“The word ‘community’ is key when you’re talking about community banks,” Chris explains. “They’re local businesses that bank local businesses and then use their capital and deposits to fund other local businesses. We at Revere Bank live in the communities we serve, and we’re proud that the bank is an important economic driver of those communities. Throughout history, banks have been a foundational economic driver of our country. Revere is part of that tradition.”
When Revere opened its doors, Chris and his team focused on securing the bank’s internal processes and systems prior to any focus on growth. Their service offerings were modest, which guaranteed any expansion was controlled. “Our top priority was getting good before getting big,” Chis explains. “We wanted to make sure our systems, processes, and people were right, and that we set up a strong credit culture.”
When the 2008 financial crisis began to rock the country, Revere found itself one of the only banks willing to lend when larger, more established institutions were sharply reducing lending. The Revere team didn’t spend a lot of time worrying about the fluctuations of the broader economy, focusing instead on attracting good customers with solid loans. Once its processes, systems, and foundation were in place, rapid growth commenced. They hired a president in 2010, and the growth began to feed up itself, like a snowball rolling down a hill. With five brick-and-mortar branches across Maryland, Revere became the fastest organically growing bank in Maryland.
With around $775 million in assets today and a lending limit just under $8 million, Revere can cover about 75 percent of the loans originating in the US—a success resulting from its world class leadership and management. “What I’ve relearned at Revere is that exceptional leadership delivers exceptional results,” Chris affirms. “It’s the critical piece. Having great leadership is essential to success, because business plans, technology, and capital don’t get things done. People get things done.”
These are lessons learned through Chris’s six years as a member of Vistage International, a coaching organization for some of the world’s most prominent business leaders. When he joined back in 1990, Chris had 40 employees in offices around the company, yet he had the sense that he was reaching his limits. “Within a year of joining, I realized I was acting as the COO of the business, not the CEO,” he says. “I was focused on getting more clients and making payroll, which was fine for a growing business, but it wouldn’t have been sustainable long-term. I was focused on P&L, when I needed to be thinking longer term and focusing on the balance sheet.”
As a Vistage member, Chris learned to think not in terms of surface level issues, but in terms of the root problems that underlie them. He developed budgets and a business plan, and around the time he sold his company, it was suggested that he become a Vistage Chair. He launched his first chief executive group in 2006, and in 2009 he took over a Key Group to develop key leaders, CFOs, and VPs. In 2014, he took over his third group, a small business CE cohort. “I like meeting people who are running businesses,” he says. “When they join Vistage and I see them progress to becoming better business leaders, that’s even more rewarding. My job is to create the conditions that allow them to reach their goals sooner and more fully than they could have on their own.”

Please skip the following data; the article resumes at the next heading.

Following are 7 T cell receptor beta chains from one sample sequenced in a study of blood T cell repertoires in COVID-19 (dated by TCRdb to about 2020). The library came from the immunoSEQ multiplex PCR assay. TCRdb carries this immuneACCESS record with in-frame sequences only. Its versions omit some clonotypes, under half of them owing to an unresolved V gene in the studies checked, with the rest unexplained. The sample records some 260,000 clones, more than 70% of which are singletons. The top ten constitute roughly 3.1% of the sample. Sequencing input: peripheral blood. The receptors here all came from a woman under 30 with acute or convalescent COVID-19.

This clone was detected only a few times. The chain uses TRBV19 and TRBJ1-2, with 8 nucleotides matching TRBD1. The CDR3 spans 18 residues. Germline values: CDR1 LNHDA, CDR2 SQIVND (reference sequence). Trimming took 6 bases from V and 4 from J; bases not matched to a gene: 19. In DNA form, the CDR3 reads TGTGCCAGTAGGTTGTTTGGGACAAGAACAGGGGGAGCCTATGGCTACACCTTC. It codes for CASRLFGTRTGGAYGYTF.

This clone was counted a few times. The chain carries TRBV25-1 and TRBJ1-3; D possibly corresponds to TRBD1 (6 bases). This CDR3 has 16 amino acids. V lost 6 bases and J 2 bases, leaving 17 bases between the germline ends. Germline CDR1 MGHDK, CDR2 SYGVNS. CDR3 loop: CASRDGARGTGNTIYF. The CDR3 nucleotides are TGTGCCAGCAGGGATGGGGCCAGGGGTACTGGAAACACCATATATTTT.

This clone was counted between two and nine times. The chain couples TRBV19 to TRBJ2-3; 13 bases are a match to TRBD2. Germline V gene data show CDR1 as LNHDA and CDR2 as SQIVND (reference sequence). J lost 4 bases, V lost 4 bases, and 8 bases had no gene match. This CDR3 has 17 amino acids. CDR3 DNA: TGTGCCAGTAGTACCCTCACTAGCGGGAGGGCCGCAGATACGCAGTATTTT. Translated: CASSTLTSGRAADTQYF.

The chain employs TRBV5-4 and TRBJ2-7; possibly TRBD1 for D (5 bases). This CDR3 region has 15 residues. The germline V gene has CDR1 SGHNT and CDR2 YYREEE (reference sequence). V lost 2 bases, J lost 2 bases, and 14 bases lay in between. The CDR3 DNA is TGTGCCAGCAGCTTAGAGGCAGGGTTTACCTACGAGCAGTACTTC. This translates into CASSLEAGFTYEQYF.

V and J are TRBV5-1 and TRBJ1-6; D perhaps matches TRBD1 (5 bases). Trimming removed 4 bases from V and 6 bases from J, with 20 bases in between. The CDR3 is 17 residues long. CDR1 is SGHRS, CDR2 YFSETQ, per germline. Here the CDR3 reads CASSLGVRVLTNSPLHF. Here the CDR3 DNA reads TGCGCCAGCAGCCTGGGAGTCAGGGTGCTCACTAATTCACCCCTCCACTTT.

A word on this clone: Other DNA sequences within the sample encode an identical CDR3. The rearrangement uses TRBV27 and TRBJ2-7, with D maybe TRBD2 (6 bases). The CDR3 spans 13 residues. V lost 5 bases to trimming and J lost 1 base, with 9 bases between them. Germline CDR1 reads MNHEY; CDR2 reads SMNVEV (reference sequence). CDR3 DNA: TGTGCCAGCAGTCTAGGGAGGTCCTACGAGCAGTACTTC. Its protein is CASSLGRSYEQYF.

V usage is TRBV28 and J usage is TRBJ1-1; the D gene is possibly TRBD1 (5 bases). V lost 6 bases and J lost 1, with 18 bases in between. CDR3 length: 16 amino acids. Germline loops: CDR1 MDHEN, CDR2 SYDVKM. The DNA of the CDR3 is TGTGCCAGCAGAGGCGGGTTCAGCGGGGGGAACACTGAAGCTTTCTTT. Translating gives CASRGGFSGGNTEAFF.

In Chris’s personal life, his wife of 18 years, Elisabeth, has created those conditions for him. When they married, his three sons were in third, fourth, and eighth grades. Elisabeth welcomed the whole family into her life completely, quitting her job to become a consultant so she could be there for the boys when they got home from school each day. She now works full-time on marketing communications for FINRA, while also running an entrepreneurial venture representing artists and helping to sell their work. “We were talking just this morning about how blessed and lucky we are,” Chris says. “And we’re very proud of what our grown sons have been able to accomplish so far in their careers.”
In advising young people entering the working world today, Chris observes the rapidly changing nature of the world, which means childhood paper routes and lawn mowing businesses are growing rarer and rarer. As the past becomes more remote, he urges us to look toward the future. “Imagine the life you’d like to live, and figure out how to you’re going to get there,” he says. “But stay flexible, because plans never go as you think they will. Regardless of the direction life takes you, be mindful and make sure you have a direction. And remember that if a goal at first seems insurmountable, one need only begin to build the necessary skills on a smaller scale, day by day. Understanding will come. Wisdom will follow. And before you know it, that goal might just seem like no big deal after all.”